Rolls-Royce has started manufacture of the world’s largest fan blades, for its UltraFan demonstrator engine.
A set of the composite blades have a 140-inch diameter, which is almost the size of a current narrow-body fuselage and are being made at the company’s technology hub in Bristol, U.K. The milestone also marks the official start of production of parts for the demonstrator.
UltraFan is expected to offer a 25% fuel reduction compared to the first generation of Trent engine and deliver the same percentage reduction in emissions. Part of that efficiency improvement comes from UltraFan’s composite fan blades and fan case, which reduce weight on a twin-engine aircraft by 700kg, the equivalent of seven people traveling “weight free”.
The fan blades are created through the build-up of hundreds of layers of carbon-fibre materials, pre-filled with state-of-the-art, toughness-enhanced, resin material. Heat and pressure are then applied, and each blade is finished with a thin titanium leading edge, which offers extreme protection against erosion, foreign objects and bird strikes.
UltraFan will start ground tests in 2021. It is expected to be available towards the end of the decade and is a scalable design from 25,000lb to 100,000lb.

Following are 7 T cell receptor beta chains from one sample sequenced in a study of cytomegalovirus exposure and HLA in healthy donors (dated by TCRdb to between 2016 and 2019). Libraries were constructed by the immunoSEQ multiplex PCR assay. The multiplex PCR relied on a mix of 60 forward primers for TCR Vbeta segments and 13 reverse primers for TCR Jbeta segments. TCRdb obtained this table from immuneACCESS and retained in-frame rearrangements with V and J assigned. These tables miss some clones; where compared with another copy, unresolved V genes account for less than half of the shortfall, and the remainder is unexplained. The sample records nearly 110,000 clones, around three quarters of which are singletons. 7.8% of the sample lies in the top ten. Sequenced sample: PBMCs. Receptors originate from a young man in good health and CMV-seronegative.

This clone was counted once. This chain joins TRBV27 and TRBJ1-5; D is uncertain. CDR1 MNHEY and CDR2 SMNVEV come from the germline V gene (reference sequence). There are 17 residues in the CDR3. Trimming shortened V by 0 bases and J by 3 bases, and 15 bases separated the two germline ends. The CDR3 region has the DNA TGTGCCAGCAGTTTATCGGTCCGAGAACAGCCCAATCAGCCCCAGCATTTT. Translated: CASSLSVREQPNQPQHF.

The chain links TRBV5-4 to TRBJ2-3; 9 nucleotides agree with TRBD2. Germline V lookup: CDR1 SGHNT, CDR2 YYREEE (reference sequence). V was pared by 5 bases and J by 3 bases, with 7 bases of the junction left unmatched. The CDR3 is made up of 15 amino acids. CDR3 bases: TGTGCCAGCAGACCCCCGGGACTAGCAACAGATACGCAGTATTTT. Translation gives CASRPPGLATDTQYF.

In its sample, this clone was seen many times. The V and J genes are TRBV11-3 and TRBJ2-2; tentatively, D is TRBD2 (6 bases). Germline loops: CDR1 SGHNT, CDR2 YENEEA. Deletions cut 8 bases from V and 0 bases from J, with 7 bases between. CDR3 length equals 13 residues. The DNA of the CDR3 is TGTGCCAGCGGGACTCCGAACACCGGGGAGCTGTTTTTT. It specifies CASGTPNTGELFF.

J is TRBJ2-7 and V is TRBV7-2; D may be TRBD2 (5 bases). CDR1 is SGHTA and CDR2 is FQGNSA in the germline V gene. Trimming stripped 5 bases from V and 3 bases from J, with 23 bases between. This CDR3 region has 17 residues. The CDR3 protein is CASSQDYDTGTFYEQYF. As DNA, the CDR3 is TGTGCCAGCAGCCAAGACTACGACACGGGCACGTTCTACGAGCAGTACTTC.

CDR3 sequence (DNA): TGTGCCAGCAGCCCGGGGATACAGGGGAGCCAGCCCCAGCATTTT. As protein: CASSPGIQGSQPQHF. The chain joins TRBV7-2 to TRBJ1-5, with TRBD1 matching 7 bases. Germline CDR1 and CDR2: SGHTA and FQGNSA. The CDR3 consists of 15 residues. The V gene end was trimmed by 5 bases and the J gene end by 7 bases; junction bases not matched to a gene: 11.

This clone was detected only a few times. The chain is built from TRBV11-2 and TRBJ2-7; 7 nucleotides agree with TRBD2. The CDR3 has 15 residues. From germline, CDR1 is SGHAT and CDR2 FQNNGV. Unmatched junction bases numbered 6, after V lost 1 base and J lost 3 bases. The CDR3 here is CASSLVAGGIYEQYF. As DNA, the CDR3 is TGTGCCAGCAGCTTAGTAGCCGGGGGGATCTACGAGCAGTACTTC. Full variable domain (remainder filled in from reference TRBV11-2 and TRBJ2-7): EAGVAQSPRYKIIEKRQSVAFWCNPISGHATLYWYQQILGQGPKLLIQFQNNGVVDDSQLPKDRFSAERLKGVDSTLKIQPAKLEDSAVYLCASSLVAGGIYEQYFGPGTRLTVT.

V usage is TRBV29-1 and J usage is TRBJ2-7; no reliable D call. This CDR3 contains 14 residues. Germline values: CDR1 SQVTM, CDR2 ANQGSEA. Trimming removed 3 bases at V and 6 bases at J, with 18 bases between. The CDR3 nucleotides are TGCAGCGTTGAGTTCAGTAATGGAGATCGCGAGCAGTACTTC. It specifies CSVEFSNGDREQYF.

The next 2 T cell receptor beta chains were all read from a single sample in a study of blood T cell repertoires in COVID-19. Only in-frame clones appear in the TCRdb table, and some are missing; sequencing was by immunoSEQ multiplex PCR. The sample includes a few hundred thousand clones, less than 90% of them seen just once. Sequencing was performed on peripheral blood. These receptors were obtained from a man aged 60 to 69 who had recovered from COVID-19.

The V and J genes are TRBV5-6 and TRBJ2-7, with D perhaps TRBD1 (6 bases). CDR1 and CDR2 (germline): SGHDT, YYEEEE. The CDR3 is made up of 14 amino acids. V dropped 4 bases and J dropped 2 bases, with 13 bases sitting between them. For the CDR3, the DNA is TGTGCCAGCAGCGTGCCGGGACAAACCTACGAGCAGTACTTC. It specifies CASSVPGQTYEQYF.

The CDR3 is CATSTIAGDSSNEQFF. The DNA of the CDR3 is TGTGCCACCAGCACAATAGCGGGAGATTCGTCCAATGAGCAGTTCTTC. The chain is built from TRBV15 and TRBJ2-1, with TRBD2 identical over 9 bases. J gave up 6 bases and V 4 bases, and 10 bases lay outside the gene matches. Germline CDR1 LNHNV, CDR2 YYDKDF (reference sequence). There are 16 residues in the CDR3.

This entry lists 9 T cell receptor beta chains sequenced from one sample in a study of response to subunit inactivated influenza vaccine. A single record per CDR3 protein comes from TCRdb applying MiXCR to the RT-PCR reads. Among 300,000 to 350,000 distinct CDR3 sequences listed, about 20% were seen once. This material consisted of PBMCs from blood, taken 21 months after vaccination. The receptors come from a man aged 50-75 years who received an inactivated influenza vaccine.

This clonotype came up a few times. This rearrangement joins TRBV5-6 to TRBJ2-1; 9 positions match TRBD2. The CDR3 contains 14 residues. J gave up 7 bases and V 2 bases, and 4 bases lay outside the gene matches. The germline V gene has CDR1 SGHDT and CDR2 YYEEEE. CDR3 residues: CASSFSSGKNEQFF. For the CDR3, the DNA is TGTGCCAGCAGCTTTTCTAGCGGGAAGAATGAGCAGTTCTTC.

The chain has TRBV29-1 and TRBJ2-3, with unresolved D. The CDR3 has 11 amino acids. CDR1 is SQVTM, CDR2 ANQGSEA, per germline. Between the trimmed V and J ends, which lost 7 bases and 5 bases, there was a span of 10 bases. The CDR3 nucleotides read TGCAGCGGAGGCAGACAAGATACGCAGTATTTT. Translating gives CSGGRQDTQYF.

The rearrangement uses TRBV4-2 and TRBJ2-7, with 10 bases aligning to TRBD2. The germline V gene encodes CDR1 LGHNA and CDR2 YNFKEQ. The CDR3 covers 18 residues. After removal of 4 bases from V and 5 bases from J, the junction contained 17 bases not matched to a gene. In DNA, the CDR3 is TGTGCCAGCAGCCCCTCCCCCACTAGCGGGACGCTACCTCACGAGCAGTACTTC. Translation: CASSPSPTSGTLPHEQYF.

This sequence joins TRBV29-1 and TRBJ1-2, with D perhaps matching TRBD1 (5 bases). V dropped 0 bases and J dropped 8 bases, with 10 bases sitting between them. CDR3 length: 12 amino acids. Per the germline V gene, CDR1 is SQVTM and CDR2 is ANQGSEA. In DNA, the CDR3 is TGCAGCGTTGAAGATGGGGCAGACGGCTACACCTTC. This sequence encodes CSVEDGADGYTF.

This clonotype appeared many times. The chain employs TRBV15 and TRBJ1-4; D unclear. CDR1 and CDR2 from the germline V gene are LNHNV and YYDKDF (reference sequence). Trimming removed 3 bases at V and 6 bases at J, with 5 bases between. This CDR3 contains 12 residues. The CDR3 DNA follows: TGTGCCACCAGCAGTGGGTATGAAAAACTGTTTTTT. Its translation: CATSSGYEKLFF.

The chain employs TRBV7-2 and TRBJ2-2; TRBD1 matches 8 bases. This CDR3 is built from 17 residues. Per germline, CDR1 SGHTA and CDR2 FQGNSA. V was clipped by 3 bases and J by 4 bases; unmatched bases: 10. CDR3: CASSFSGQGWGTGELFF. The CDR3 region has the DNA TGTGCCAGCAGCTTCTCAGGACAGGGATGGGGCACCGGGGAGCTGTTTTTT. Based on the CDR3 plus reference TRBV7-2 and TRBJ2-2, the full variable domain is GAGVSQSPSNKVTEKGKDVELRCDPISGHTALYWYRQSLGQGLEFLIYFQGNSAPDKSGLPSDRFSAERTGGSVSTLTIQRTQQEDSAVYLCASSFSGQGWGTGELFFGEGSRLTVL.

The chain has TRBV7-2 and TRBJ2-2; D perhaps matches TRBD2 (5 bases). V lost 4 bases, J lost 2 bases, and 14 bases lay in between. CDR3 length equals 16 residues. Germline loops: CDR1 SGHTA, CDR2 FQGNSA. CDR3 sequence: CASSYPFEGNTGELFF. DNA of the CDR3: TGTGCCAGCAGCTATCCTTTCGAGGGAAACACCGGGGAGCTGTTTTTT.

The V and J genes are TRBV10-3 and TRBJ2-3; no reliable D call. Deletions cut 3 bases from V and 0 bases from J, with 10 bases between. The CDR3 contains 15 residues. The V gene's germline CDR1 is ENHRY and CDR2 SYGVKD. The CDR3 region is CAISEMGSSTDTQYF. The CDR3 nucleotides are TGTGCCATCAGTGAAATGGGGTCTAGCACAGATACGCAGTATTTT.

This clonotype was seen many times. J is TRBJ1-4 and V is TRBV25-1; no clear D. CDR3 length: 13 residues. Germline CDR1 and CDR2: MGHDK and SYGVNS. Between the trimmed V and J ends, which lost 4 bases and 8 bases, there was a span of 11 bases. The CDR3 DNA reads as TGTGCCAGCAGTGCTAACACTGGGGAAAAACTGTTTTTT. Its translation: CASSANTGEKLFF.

UltraFan is a key element of Rolls-Royce’s sustainability strategy and is also part of the company’s IntelligentEngine vision, which brings together its products, services and digital technology.
Composite blades have already been extensively tested on an Advanced Low Pressure System development engine, including in-flight testing on the Rolls-Royce Flying Test Bed. ALPS is a partnership between Rolls-Royce, Clean Sky, Innovate UK, BEIS, ATI, ITP Aero and GKN. The portfolio of technologies being developed to enable UltraFan is supported by ATI, Innovate UK, LuFo and Clean Sky 2.
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